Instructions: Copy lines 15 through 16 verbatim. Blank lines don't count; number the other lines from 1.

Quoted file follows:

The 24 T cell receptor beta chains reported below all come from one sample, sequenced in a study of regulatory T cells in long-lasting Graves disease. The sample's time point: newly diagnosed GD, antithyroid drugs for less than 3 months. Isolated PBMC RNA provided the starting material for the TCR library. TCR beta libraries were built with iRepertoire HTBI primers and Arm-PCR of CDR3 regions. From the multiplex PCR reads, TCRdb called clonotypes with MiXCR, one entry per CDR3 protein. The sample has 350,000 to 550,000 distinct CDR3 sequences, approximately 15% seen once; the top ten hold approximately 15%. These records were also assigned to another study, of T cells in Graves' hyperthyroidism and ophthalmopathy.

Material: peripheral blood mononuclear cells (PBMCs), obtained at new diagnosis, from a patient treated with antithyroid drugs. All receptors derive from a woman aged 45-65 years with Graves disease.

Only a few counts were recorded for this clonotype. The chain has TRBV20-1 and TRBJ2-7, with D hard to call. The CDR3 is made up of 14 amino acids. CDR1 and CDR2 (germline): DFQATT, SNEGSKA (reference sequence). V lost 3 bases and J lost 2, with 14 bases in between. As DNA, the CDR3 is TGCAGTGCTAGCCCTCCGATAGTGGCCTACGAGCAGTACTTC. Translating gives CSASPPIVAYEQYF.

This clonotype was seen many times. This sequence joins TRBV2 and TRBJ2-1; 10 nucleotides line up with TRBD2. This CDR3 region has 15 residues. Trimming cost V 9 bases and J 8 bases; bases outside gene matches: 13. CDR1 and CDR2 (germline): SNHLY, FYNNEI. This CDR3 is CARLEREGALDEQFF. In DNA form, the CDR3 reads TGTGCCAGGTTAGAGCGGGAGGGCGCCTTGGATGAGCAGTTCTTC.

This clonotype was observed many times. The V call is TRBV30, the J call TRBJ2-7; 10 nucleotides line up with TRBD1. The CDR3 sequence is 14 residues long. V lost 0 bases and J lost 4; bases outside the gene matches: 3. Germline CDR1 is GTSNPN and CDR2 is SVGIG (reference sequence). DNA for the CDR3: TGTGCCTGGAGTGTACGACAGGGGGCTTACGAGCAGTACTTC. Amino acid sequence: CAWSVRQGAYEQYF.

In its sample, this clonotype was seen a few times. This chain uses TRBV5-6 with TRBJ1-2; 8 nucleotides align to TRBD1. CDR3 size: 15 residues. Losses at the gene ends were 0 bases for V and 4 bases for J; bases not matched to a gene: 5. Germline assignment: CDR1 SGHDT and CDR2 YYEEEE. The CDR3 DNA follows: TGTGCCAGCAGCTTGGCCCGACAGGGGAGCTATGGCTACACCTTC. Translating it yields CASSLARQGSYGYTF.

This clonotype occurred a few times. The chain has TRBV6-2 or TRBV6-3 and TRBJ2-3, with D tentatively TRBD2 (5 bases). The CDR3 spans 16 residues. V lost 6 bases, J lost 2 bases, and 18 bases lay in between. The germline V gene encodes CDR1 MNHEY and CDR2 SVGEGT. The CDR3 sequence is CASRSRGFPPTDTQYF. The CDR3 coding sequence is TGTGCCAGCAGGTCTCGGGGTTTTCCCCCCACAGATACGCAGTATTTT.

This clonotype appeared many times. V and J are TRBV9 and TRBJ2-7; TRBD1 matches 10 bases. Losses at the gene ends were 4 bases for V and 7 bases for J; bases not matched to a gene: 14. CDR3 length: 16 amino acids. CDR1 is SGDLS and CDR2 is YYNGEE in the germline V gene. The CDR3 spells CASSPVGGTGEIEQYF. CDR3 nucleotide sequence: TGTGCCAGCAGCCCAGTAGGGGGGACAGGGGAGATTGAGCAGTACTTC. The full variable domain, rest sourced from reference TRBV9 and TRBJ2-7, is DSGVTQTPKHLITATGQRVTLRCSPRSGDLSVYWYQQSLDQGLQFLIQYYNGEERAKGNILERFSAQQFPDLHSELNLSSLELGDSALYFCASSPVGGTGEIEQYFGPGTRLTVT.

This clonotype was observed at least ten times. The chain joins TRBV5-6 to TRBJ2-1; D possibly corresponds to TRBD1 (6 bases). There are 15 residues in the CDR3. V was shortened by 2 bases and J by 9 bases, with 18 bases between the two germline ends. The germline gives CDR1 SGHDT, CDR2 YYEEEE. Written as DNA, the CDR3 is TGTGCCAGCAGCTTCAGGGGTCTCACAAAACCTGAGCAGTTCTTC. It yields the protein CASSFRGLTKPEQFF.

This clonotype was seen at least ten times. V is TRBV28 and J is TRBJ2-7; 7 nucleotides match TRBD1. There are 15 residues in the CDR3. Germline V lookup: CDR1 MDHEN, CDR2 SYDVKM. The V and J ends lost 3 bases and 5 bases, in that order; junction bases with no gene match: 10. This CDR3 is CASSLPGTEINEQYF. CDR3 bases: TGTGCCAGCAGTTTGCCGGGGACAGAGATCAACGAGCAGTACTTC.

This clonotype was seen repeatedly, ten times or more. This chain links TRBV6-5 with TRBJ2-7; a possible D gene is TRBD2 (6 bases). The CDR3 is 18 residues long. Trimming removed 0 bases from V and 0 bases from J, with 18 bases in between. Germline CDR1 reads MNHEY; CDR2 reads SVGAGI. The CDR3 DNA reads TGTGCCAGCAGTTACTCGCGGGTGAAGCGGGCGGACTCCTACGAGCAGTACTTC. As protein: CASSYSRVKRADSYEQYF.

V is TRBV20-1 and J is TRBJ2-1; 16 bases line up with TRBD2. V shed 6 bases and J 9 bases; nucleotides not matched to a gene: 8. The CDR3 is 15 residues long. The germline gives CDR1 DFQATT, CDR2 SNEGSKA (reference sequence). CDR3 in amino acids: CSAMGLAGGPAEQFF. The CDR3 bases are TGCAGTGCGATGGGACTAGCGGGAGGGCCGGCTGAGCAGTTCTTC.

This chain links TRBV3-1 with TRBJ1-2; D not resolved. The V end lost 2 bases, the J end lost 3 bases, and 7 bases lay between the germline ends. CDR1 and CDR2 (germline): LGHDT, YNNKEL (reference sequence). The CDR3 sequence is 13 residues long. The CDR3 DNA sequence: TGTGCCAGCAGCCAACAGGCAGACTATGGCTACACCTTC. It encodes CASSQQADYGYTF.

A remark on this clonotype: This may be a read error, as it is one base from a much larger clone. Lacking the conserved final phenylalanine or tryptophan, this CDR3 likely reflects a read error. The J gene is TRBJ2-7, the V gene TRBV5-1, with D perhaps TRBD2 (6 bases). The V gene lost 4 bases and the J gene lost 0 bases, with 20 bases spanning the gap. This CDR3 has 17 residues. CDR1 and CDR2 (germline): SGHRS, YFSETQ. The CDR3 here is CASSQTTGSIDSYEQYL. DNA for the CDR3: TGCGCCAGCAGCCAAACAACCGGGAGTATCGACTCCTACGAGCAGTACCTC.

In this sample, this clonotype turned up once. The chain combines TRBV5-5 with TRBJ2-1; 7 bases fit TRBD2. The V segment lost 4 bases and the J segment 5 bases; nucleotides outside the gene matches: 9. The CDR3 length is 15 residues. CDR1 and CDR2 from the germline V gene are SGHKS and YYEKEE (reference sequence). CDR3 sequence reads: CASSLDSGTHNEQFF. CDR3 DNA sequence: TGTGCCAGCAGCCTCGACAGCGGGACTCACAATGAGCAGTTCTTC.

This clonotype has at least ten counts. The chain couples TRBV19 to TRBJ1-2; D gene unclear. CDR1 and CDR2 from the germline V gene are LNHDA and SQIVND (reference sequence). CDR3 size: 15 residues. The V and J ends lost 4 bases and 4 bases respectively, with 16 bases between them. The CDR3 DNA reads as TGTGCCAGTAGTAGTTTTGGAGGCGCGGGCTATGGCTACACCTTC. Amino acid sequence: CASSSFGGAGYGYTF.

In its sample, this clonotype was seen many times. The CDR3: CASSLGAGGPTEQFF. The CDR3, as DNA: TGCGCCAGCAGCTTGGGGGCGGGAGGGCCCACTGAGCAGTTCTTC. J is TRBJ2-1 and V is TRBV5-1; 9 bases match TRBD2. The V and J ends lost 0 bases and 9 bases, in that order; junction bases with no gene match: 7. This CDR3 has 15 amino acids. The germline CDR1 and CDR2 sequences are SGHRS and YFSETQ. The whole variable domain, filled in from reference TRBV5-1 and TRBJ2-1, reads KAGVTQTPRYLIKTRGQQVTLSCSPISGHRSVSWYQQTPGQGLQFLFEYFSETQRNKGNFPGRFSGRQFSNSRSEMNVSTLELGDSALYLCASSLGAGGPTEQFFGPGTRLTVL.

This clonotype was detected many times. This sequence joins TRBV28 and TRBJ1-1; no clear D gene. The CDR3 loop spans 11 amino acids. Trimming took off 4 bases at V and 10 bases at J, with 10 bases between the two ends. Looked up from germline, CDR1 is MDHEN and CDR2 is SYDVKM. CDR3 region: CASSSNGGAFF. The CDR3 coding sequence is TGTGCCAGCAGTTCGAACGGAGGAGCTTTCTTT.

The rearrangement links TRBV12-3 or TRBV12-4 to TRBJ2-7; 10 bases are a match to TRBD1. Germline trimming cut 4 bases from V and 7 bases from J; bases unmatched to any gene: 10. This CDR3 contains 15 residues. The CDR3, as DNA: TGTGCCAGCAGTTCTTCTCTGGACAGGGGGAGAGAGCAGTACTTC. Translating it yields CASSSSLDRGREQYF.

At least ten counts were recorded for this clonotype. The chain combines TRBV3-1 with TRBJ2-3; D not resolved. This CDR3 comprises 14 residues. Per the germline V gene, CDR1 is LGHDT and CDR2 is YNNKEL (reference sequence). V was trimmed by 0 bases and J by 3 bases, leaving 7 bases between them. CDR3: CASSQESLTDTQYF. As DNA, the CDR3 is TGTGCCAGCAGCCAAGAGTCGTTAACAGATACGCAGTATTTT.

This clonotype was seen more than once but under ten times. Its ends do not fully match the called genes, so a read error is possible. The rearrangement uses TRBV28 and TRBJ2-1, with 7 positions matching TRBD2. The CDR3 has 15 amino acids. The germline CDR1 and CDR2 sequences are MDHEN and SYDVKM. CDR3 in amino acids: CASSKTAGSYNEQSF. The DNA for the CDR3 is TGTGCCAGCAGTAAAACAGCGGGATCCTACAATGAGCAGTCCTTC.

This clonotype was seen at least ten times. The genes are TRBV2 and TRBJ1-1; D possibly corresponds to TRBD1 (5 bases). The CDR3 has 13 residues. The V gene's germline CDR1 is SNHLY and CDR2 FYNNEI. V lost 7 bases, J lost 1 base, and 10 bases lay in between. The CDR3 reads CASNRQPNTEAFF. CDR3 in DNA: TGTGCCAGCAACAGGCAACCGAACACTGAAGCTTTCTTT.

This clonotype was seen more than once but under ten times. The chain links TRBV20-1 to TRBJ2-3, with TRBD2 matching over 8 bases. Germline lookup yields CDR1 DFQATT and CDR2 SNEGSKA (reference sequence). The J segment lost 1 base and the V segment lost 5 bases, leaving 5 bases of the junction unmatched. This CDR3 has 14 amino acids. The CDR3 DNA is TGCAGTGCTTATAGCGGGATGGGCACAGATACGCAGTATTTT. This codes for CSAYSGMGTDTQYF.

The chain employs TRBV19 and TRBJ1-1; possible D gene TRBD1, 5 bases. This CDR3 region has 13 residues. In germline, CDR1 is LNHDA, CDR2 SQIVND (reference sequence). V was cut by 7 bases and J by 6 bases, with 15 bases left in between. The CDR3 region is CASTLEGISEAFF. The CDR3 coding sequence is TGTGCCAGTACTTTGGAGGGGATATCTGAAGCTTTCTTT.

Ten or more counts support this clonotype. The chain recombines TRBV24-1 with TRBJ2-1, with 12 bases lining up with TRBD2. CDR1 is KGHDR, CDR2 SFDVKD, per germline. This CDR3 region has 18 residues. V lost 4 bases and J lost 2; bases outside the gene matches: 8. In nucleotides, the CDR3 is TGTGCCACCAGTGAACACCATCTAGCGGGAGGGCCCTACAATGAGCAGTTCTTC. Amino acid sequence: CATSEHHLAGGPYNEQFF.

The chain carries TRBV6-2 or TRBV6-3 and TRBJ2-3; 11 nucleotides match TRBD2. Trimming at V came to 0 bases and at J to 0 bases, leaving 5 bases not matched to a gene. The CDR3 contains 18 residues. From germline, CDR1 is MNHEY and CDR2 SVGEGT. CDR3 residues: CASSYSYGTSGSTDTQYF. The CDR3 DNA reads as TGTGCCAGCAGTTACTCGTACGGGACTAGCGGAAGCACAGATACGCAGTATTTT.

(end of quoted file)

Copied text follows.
In this sample, this clonotype turned up once. The chain combines TRBV5-5 with TRBJ2-1; 7 bases fit TRBD2. The V segment lost 4 bases and the J segment 5 bases; nucleotides outside the gene matches: 9. The CDR3 length is 15 residues. CDR1 and CDR2 from the germline V gene are SGHKS and YYEKEE (reference sequence). CDR3 sequence reads: CASSLDSGTHNEQFF. CDR3 DNA sequence: TGTGCCAGCAGCCTCGACAGCGGGACTCACAATGAGCAGTTCTTC.

This clonotype has at least ten counts. The chain couples TRBV19 to TRBJ1-2; D gene unclear. CDR1 and CDR2 from the germline V gene are LNHDA and SQIVND (reference sequence). CDR3 size: 15 residues. The V and J ends lost 4 bases and 4 bases respectively, with 16 bases between them. The CDR3 DNA reads as TGTGCCAGTAGTAGTTTTGGAGGCGCGGGCTATGGCTACACCTTC. Amino acid sequence: CASSSFGGAGYGYTF.